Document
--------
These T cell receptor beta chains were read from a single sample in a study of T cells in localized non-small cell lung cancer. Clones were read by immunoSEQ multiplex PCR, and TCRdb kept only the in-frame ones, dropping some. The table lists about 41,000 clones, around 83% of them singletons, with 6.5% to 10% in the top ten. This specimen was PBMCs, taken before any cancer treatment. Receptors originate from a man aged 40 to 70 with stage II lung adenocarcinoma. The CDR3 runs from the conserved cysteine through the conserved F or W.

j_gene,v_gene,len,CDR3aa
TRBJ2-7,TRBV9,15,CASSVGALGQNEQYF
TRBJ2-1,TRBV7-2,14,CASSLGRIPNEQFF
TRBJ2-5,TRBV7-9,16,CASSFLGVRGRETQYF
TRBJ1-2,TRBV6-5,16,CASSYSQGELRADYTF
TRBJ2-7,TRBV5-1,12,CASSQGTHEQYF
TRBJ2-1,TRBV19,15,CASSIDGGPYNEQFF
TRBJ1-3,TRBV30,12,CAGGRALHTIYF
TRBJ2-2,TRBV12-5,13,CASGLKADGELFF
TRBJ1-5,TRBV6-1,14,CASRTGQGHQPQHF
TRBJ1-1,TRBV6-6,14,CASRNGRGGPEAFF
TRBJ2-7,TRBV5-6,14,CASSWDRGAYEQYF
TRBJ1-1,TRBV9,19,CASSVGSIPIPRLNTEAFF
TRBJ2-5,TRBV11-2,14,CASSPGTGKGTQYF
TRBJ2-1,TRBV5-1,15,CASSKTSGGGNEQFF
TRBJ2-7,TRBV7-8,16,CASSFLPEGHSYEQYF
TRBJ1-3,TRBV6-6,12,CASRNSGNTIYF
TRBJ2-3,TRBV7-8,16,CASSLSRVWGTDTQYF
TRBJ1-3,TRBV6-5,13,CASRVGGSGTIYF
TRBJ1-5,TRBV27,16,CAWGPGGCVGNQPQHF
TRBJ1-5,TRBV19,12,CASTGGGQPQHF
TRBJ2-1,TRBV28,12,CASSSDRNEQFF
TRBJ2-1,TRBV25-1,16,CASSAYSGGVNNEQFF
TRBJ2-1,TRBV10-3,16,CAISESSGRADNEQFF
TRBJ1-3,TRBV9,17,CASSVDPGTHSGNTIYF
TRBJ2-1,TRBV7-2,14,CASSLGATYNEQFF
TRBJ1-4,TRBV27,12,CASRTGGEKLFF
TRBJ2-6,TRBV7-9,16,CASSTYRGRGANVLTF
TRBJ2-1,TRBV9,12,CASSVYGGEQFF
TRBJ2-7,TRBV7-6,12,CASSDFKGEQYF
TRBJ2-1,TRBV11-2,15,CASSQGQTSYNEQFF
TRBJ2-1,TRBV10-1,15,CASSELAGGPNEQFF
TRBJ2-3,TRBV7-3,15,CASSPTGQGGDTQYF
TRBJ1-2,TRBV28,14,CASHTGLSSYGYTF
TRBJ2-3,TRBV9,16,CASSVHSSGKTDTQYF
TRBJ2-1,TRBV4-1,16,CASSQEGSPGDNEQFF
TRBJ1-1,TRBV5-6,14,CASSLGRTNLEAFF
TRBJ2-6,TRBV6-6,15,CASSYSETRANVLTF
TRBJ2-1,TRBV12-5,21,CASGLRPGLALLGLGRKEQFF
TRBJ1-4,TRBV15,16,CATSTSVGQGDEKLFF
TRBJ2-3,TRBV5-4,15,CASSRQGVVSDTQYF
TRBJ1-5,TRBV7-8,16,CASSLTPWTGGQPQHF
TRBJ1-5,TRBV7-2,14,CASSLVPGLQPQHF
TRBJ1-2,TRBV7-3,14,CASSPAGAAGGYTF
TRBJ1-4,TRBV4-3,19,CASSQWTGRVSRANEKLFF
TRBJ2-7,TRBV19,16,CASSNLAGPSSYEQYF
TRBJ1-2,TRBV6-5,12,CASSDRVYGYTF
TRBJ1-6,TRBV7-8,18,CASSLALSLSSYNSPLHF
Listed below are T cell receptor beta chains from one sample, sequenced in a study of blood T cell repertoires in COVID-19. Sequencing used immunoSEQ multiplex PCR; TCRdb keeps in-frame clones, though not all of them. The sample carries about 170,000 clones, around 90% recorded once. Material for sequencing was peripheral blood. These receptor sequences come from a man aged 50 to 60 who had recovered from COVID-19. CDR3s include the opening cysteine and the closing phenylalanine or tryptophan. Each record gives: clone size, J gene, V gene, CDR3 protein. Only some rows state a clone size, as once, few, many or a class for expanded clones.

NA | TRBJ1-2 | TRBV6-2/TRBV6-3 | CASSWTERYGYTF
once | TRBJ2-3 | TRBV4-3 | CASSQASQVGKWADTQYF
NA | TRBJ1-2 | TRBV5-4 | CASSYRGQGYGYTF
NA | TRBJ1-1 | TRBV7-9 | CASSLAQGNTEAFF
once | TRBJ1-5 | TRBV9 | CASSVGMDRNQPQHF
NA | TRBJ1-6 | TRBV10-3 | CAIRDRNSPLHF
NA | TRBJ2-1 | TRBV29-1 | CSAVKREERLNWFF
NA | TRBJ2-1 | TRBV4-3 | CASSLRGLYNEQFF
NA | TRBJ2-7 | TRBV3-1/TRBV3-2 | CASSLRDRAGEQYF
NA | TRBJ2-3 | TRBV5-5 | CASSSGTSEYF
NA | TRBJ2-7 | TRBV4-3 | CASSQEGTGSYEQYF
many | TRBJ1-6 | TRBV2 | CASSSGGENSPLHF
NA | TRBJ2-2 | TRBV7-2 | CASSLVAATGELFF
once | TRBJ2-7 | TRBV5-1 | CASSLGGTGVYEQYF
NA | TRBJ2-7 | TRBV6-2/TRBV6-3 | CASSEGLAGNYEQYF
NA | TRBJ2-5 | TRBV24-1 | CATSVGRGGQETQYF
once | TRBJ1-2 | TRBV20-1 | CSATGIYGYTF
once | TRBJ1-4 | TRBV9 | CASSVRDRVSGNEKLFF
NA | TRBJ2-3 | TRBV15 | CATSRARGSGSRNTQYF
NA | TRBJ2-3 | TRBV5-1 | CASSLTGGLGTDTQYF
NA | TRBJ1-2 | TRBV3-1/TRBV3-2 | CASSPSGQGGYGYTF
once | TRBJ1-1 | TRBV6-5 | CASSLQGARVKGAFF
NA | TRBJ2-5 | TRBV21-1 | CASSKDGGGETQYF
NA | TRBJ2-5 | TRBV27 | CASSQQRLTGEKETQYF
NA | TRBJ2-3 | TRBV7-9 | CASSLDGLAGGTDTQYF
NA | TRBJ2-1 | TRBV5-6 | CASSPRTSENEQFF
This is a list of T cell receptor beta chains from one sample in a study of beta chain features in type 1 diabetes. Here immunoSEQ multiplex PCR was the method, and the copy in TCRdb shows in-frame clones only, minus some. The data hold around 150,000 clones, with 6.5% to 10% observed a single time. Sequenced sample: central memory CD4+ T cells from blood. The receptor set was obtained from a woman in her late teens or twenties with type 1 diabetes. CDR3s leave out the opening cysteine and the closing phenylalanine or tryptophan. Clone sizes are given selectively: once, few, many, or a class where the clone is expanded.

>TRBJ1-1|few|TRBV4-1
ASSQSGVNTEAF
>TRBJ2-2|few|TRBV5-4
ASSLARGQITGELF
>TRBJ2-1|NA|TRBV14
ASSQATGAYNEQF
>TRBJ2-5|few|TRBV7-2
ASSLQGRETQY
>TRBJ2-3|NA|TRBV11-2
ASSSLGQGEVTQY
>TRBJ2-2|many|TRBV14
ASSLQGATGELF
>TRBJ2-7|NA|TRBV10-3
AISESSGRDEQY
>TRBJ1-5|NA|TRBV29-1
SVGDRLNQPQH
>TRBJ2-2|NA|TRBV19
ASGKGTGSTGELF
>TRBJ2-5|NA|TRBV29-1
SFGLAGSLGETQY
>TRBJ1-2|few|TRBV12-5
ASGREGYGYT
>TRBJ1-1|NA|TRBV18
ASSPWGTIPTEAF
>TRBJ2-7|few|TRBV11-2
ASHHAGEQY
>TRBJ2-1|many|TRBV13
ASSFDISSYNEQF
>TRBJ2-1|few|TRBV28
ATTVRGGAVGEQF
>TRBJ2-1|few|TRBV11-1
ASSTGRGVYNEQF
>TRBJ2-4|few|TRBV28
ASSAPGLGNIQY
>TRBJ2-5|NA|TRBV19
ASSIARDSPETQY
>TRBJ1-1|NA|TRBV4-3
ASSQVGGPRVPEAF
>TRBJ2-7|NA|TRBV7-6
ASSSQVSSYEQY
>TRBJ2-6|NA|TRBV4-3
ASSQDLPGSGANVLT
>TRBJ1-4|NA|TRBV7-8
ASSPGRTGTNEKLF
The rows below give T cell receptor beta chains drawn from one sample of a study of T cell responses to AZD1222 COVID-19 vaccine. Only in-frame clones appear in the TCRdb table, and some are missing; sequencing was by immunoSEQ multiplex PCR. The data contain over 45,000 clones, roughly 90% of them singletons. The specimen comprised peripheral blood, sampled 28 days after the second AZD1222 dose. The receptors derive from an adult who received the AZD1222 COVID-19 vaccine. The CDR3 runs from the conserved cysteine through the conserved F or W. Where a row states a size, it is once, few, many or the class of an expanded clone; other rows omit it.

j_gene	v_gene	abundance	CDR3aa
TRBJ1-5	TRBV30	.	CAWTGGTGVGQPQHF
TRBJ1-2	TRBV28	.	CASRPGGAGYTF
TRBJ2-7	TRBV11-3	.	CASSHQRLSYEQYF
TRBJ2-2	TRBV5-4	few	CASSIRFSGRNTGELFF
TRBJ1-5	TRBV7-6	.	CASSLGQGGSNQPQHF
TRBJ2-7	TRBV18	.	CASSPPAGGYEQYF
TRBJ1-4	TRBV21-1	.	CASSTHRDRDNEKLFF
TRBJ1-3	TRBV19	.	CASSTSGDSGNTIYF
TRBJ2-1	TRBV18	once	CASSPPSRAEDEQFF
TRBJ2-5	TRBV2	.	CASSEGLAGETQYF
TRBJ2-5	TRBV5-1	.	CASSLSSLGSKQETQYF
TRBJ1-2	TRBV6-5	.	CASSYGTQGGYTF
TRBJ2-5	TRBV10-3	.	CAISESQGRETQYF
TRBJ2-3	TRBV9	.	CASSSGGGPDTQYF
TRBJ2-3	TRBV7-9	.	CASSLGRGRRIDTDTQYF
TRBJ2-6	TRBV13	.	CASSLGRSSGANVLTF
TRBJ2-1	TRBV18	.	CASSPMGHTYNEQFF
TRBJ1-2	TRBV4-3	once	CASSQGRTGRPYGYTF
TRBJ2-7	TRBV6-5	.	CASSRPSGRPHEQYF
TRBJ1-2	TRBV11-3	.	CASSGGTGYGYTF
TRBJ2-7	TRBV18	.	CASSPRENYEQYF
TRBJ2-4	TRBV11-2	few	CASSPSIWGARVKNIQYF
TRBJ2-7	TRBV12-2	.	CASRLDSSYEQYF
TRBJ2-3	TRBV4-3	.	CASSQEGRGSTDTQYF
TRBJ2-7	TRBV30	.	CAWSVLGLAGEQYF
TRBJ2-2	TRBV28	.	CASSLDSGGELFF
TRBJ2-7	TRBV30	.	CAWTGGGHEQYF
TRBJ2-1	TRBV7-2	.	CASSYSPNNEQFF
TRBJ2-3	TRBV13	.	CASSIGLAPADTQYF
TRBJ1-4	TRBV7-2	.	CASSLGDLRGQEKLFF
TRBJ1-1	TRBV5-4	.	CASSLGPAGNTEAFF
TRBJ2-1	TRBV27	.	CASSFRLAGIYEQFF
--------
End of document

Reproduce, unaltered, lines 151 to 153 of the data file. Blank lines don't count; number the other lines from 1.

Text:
TRBJ2-1	TRBV7-2	.	CASSYSPNNEQFF
TRBJ2-3	TRBV13	.	CASSIGLAPADTQYF
TRBJ1-4	TRBV7-2	.	CASSLGDLRGQEKLFF